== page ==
Fuzzy communication is always a risk with emails. That’s why it’s very important to be very clear about expectations and deadlines. Otherwise, requests can read quite a bit like suggestions or ideas…and nothing gets done. The easiest way to make sure you’re clear is with a simple numbered list. Include what you want people to do along with the date when you expect things done (or imply that you need feedback on what a target due date should be). Lists make your emails easy to understand and reply.
Use standard formatting
Standard fonts, such as Times New Roman or Arial, as well as standard colors and sizes are appropriate for business emails. If you use bold or italics, never use them on more than one word or a string of words in a single email.
If you’re copying and pasting text, make sure you clear the formatting before sending the email, as it could appear different than the rest of your text. To clear formatting, you can use “Command + \” on a Mac or “Ctrl + Shift + N” on a PC.
Use a professional email address
Proper email etiquette calls for sending emails from your business email address, rather than a personal email address. Using a personal email address for business purposes can be seen as unprofessional by some, especially if you’re discussing confidential matters. Also, by keeping your business and personal email separate, you are ensuring that nothing urgent gets lost amid spam emails, marketing messages, and other personal communications.
Steer clear of needless “reply-all”
This is an easy one. Replying all inspires all sorts of horror stories in the workplace. Unless there is something you need every recipient to read or do, avoid using the reply-all button. Instead, break the email off into a separate conversation, or reply only to the sender.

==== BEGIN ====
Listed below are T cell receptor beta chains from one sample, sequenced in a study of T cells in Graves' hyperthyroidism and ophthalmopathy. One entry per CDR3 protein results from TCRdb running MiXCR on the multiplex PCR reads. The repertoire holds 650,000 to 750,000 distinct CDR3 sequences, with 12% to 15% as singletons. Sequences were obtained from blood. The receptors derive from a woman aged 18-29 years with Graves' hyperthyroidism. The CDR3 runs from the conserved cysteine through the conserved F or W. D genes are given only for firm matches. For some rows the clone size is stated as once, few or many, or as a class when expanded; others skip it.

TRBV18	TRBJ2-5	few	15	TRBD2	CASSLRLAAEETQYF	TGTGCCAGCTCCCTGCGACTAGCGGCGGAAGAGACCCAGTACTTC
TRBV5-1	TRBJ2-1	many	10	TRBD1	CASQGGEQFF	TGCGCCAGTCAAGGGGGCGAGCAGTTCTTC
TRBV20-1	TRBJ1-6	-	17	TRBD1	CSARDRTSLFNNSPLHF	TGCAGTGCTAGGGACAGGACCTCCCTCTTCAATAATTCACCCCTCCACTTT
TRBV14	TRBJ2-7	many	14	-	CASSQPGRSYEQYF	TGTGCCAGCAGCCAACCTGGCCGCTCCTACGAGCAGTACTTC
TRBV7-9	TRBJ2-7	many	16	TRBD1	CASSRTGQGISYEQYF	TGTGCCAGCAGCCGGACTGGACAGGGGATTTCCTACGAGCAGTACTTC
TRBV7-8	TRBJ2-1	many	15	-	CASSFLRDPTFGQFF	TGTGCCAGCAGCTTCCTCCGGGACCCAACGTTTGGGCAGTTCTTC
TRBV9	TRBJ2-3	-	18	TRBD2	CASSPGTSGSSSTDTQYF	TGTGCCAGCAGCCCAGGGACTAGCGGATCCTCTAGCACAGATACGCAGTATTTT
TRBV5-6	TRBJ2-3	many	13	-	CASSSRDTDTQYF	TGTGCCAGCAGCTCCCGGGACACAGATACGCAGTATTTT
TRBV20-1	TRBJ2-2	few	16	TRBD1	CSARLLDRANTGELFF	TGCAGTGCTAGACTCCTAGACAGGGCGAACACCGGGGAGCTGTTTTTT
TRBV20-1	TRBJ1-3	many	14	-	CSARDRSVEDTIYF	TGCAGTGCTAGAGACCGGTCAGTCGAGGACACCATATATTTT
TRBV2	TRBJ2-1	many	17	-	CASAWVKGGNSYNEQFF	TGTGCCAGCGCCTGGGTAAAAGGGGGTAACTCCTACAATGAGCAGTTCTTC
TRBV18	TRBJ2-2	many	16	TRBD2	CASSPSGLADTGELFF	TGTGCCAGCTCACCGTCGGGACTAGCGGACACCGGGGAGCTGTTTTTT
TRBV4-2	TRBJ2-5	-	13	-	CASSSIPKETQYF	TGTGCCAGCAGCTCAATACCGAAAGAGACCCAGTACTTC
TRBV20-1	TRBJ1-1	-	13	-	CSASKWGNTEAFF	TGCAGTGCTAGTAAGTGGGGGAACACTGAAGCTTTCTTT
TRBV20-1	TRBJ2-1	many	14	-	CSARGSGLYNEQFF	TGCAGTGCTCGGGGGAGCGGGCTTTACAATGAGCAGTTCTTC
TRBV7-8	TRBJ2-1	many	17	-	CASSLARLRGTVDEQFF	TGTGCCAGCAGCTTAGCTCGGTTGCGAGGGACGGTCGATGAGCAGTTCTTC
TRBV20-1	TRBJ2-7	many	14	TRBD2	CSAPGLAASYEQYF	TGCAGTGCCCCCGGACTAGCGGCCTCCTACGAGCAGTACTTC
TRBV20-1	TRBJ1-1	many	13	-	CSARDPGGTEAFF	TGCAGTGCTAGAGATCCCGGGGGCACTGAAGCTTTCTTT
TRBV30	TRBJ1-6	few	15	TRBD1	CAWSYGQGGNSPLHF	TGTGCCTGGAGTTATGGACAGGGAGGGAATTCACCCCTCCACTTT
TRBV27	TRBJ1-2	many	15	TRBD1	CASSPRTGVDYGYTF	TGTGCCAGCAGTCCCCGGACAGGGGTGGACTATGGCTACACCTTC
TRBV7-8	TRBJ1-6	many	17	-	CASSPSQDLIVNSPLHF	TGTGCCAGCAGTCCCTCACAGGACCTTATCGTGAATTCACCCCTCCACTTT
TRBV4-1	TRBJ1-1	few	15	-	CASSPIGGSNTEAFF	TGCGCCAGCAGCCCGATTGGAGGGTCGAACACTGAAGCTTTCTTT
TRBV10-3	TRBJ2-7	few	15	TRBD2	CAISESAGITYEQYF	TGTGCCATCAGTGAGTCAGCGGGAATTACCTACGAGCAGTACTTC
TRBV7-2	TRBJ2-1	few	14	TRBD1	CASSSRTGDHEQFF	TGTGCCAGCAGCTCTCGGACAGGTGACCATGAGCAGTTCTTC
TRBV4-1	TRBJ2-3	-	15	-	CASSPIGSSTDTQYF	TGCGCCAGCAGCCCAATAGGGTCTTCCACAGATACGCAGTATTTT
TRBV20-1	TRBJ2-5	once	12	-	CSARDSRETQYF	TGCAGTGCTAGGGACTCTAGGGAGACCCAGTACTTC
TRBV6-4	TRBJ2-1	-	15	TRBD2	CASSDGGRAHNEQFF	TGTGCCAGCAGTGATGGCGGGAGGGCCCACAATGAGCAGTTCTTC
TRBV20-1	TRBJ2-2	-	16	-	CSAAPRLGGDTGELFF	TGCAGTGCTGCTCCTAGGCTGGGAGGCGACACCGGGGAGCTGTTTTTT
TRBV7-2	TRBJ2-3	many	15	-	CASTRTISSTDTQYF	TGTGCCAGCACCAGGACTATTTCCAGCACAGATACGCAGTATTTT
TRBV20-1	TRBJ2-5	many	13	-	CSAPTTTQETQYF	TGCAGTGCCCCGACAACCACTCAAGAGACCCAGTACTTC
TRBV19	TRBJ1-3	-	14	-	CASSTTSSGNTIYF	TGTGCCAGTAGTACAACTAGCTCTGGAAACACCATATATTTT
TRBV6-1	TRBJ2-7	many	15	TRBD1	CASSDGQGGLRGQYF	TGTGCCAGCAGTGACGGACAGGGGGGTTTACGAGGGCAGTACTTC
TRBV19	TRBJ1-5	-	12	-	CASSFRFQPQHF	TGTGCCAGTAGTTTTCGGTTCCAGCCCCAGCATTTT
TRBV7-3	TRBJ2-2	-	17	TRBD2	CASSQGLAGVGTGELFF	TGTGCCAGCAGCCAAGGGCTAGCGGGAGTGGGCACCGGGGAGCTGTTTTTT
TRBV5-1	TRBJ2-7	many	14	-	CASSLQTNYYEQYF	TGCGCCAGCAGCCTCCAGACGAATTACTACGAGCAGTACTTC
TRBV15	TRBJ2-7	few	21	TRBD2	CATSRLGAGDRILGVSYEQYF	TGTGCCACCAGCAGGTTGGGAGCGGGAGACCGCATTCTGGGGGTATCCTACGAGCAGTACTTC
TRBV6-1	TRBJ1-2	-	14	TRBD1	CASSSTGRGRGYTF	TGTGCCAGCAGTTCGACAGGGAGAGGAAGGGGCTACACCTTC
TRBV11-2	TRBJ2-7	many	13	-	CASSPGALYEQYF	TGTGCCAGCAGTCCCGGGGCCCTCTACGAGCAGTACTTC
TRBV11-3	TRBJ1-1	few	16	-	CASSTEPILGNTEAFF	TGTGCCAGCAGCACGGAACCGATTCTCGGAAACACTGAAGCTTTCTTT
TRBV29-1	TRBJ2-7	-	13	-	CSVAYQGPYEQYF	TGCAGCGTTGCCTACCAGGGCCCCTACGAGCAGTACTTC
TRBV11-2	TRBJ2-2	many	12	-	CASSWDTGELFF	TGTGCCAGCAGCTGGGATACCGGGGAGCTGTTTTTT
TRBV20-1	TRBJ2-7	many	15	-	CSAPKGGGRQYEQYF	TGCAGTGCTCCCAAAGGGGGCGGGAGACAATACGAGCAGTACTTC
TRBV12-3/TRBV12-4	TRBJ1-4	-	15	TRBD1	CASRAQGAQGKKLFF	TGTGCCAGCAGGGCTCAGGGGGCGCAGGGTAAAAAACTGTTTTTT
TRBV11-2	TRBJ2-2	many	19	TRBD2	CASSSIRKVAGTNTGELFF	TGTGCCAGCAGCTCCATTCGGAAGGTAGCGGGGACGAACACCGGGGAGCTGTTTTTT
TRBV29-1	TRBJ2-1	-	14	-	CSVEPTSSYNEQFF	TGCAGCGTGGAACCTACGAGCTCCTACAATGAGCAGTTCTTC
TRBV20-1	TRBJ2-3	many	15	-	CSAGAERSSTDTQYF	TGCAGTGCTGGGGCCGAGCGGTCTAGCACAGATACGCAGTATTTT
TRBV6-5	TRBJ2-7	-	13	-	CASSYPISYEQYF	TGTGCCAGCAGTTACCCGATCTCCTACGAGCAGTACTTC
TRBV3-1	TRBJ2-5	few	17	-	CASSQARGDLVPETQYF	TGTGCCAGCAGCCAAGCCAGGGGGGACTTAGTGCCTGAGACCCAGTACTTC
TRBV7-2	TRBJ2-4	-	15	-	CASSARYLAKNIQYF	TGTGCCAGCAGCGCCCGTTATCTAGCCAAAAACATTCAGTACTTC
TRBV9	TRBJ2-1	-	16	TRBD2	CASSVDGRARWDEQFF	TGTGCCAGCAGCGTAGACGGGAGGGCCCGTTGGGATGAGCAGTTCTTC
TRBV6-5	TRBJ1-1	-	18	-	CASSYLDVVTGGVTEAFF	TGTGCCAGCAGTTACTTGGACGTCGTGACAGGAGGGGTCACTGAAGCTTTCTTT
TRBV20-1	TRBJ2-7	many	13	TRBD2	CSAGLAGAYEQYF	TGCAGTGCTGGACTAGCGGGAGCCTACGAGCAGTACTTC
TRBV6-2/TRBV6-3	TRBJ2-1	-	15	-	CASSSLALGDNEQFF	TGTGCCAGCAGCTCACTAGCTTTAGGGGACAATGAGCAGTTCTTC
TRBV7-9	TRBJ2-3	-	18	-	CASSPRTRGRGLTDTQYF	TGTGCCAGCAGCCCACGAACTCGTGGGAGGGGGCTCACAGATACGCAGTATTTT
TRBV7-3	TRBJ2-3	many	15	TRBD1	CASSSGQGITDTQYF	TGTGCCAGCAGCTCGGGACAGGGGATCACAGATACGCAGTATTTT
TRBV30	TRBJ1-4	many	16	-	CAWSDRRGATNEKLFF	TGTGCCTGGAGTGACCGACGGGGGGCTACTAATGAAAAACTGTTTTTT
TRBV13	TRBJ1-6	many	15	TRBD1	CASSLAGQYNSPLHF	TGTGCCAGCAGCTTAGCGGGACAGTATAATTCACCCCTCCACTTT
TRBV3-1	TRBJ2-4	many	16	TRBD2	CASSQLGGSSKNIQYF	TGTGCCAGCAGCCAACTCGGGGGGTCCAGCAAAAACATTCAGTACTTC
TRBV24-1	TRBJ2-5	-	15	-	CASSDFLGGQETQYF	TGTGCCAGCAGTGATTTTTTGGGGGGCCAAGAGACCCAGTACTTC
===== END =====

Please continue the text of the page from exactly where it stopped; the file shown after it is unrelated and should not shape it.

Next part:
It seems as if every website you visit asks you for your email address. We’ve all subscribed to email lists that don’t interest us just to get something we’ve needed. Then, we’re stuck receiving email after email that we don’t want and don’t need. Or, maybe you were interested once, but now find yourself simply swiping those emails away.
Stop wasting your time on these every time you get a notification. Instead, spend about 15 minutes each week going through your emails and hitting “unsubscribe.” You’ll simplify your list, make it easier to see what’s important to read in your inbox, and will lift a weight off your chest when you don’t have a glaring “100 unread emails” notification staring up at you. There are even tools to help you stay on top of email subscriptions, like Unroll.me, Boomerang, and more.